From our kitchen tables to yours, get the inside scoop on local favorite recipes fresh from Gulf County.
After a long day of fishing on the water, sometimes all you want to do is relax. But there is nothing better than eating your fresh catch that night! Several restaurants in Gulf County will actually cook your cleaned catch, everything from Trout to Scallops even some of the bigger game fish, such as Grouper and Snapper. There is no better way to enjoy your “catch” then letting someone else cook it (sides and atmosphere included).
However, most of the accommodations in Gulf County have large, fully stocked kitchens so you can prepare fresh meals and enjoy them with friends and family. Either way you enjoy your meal, whether it be in one of our many restaurants or in your vacation home, there will be fond memories to be shared. No matter where you gather, as long as there is laughter and love and, of course, good food, long-lasting memories will be made.
Here are some of our favorite local recipes made from scratch using local seafood, game, Tupelo Honey and fresh veggies from the SaltAir Farmers’ Market. We invite you to try our recipes here and take a look at more on our Pinterest. We’ll be sharing favorite recipes, games and local kitchen table moments all year long. Enjoy!
- 3–6 pounds of butterflied Mullet or Mullet fillets
- 1/4 cup brown sugar, light or dark
- 1 gallon cold water
- Old Bay seasoning
- 1/4 cup table salt or 1/2 cup kosher salt
- hickory chips
Mix up a brine using cold water, salt and brown sugar and stir well. Place Mullet in large container, completely cover with the brine and refrigerate for 12-24 hours. Remove the fish from the brine 30 minutes before smoking and pat dry. Season generously with Old Bay seasoning, then smoke, using hickory or oak, at 150-200 degrees between 45 minutes to two hours. The time will depend on the smoking method and size of the fish. They are done when Mullet is a golden color and has a flaky texture.
Tupelo Honey Dipping Sauce
- 1/2 cup Tupelo Honey
- 1/4 cup Worcestershire sauce
- 1/2 cup yellow mustard
- 1/3 cup apple cider vinegar
- 1–3 teaspoons Ed’s Red XX Hot Sauce
Mix the first 4 ingredients very well and heat to a simmer, then season with hot sauce to your liking. Excellent for all sorts of dishes in addition to smoked fish!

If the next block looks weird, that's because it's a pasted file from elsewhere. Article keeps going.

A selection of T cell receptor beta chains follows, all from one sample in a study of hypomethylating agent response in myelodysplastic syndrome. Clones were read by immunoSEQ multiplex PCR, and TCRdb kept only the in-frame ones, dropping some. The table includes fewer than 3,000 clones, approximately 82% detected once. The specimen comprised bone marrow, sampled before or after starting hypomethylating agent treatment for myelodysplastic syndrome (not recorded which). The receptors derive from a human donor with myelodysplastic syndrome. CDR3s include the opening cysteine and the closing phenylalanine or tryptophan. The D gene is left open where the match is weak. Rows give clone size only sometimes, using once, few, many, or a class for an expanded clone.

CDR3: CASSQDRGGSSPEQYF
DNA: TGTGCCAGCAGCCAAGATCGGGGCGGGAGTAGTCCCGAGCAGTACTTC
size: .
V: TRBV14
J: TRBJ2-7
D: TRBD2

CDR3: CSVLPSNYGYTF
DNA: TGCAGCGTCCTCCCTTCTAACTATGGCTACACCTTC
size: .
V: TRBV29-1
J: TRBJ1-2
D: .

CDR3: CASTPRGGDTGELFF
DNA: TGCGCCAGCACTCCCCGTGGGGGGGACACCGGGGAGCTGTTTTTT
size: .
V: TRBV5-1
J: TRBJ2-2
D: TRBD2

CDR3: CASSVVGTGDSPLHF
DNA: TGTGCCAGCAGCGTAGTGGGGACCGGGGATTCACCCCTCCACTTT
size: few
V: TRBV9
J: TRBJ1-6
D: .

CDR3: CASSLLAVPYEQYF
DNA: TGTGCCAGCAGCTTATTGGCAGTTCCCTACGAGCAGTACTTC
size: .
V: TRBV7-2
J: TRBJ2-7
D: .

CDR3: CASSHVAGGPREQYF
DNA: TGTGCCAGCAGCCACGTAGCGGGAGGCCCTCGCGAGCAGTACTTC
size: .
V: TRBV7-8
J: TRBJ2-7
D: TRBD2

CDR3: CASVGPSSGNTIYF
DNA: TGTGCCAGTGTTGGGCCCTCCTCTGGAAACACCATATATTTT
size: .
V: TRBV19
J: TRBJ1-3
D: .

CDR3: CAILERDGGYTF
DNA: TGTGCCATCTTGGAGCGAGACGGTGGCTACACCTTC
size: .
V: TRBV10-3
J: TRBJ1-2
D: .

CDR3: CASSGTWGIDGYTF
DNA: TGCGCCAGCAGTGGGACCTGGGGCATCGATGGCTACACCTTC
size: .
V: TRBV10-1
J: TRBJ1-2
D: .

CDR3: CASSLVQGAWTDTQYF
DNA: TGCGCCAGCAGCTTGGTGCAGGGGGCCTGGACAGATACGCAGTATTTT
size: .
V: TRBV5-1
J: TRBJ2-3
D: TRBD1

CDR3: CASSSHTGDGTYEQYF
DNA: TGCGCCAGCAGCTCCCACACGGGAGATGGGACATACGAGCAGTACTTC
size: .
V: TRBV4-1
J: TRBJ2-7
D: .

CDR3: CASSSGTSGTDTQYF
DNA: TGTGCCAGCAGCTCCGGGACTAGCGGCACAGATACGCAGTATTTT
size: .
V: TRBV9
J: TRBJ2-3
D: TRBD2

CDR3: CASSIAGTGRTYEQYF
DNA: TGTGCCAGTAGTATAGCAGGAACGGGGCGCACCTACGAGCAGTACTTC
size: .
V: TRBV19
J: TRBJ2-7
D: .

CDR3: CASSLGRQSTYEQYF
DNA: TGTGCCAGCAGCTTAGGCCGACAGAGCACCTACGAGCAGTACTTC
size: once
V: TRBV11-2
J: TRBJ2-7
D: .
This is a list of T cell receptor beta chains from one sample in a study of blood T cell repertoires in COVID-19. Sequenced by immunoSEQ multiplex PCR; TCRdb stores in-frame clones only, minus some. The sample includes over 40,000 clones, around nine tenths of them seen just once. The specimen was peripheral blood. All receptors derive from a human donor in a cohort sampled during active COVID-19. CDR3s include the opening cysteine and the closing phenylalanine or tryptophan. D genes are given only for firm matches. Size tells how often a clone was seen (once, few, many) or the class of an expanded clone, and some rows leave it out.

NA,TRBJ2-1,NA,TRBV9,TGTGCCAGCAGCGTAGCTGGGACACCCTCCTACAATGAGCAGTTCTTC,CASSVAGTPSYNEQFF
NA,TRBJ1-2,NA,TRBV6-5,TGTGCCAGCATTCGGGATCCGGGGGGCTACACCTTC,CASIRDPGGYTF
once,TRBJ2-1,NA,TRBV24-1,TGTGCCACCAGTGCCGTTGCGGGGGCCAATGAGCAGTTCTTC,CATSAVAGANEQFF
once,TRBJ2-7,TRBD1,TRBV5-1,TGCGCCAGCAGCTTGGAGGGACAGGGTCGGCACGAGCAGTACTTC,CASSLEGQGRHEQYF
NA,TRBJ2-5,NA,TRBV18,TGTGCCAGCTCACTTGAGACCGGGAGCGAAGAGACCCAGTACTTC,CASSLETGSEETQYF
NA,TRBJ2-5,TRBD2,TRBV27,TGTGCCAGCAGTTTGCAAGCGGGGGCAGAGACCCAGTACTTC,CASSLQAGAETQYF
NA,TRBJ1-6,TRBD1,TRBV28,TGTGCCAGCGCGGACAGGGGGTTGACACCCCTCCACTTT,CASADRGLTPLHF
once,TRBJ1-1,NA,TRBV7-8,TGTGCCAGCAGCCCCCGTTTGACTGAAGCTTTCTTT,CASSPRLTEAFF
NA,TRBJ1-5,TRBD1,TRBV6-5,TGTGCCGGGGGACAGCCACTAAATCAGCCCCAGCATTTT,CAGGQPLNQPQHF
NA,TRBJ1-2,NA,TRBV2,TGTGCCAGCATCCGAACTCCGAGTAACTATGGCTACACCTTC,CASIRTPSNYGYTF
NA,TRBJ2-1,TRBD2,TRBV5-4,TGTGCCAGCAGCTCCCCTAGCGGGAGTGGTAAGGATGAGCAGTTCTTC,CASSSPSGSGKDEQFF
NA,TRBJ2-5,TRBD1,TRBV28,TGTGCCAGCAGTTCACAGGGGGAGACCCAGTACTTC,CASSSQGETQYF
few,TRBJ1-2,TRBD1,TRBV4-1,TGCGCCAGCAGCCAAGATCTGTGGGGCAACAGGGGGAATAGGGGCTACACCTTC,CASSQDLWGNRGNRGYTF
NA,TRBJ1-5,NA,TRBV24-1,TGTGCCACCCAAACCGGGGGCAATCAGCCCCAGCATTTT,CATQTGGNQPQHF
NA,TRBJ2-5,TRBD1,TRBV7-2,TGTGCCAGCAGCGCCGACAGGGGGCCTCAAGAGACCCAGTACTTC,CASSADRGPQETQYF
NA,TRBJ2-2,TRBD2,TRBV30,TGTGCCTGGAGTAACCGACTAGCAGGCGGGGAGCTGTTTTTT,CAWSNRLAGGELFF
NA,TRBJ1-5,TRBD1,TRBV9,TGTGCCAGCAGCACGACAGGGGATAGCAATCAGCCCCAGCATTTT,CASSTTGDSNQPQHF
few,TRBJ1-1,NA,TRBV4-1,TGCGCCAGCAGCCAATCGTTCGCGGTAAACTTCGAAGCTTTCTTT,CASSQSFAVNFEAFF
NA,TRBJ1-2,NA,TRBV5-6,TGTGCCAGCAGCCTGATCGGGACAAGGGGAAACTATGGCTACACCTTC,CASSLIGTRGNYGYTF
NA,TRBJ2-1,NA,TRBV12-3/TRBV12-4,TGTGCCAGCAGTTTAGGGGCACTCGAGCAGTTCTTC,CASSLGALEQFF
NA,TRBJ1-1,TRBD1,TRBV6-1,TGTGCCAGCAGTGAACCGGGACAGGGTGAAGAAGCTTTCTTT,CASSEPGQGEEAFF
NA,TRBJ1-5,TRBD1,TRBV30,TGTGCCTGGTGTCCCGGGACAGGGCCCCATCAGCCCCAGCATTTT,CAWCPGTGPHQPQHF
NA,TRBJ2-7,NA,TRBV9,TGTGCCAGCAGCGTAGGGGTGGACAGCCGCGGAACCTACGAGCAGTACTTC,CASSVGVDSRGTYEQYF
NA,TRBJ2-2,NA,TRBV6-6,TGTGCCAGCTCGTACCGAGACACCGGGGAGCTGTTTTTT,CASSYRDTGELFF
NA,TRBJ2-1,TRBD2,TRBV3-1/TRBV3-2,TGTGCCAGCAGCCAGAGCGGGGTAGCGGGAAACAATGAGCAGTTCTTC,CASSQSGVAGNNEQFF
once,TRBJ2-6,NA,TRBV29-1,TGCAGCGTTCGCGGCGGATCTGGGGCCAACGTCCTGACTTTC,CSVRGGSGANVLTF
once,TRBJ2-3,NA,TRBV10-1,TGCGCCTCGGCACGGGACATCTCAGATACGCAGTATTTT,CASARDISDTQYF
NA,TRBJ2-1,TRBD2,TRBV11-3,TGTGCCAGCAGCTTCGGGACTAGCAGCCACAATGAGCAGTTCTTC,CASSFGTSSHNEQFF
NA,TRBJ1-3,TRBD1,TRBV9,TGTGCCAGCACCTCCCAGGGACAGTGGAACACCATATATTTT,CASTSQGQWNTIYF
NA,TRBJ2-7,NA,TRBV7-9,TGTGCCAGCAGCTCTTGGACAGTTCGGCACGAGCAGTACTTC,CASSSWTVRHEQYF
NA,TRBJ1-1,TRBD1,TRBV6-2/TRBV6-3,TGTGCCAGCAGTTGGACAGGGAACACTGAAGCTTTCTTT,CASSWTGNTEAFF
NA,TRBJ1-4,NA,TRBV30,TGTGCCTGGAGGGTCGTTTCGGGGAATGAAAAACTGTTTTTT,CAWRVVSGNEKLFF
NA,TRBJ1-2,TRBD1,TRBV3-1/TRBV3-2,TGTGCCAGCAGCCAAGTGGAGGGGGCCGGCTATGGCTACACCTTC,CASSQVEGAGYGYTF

Smoked Mullet Dip
- 3-6 smoked Mullet, depending on size
- 3 tablespoons mayonnaise
- 1 1/2 tablespoons Dijon mustard
- hot sauce
Pick the meat off Mullet, careful to remove any bones. Mix the mustard, mayo and Mullet in a food processor or by hand to desired consistency. Adjust mayo/ mustard mix to get the dip to the creaminess you like, then season with hot sauce. Serve with crackers or chips and garnish with jalapeños and/or green onions.
Easy Seafood Stuffing
- 1–2 cups of cooked, diced shrimp, crawfish tails, or lump crab meat, or any combination of the three (my favorite)
- 1 stick of butter
- 1 small sweet onion, chopped
- 1 bell pepper, chopped
- Old Bay seasoning or Creole seasoning
- 2 stalks celery, chopped
- Italian style bread crumbs or crumbled cornbread
Over medium heat, sauté the vegetables in butter for 3-5 minutes, or until done. Add seafood and mix well, season to taste with Old Bay or your favorite Creole seasoning. Remove from heat and add bread crumbs to absorb excess liquid and butter. This is a good stuffing for Flounder and other fish, stuffed mushrooms or even steaks.
Duck Dressing Casserole
- 4–6 Wood Duck breasts
- 1 egg
- 1 stalk celery, chopped
- 1/2 cup milk
- 1/2 sweet onion, chopped
- 1 can cream of mushroom soup
- 1 cup sliced mushrooms
- 1 (6 oz.) pkg. chicken Stove Top stuffing mix
Stew duck till done, remove meat and dice into small cubes. Prepare Stove Top stuffing using directions on box, but use duck stock in place of water. Mix all other ingredients with finished Stove Top in a casserole dish. Bake at 400 degrees for 30 minutes.
Recipes provided by Matthew Godwin of Off The Map Expeditions. Adventure out with him and see all the possibilities for dinner!
About Gulf County Florida
Located in Northwest Florida, Gulf County boasts 43 miles of natural shoreline. Here, where water surrounds us, we don’t have high-rises or busy highways and never will. We have white-sand beaches facing westward into spectacular sunsets – on the Gulf of Mexico and St. Joseph Bay. We have beckoning bayous, unexpected wildlife encounters and the mysterious Dead Lakes. We’ve got seaside bike trails, kayaks, stand-up paddleboards and snorkeling. We have genuine places, like the historic Indian Pass Raw Bar and flavors like Tupelo Honey. Learn more about this “no worry, no hurry” destination at www.visitgulf.com and on Facebook, Twitter and Pinterest.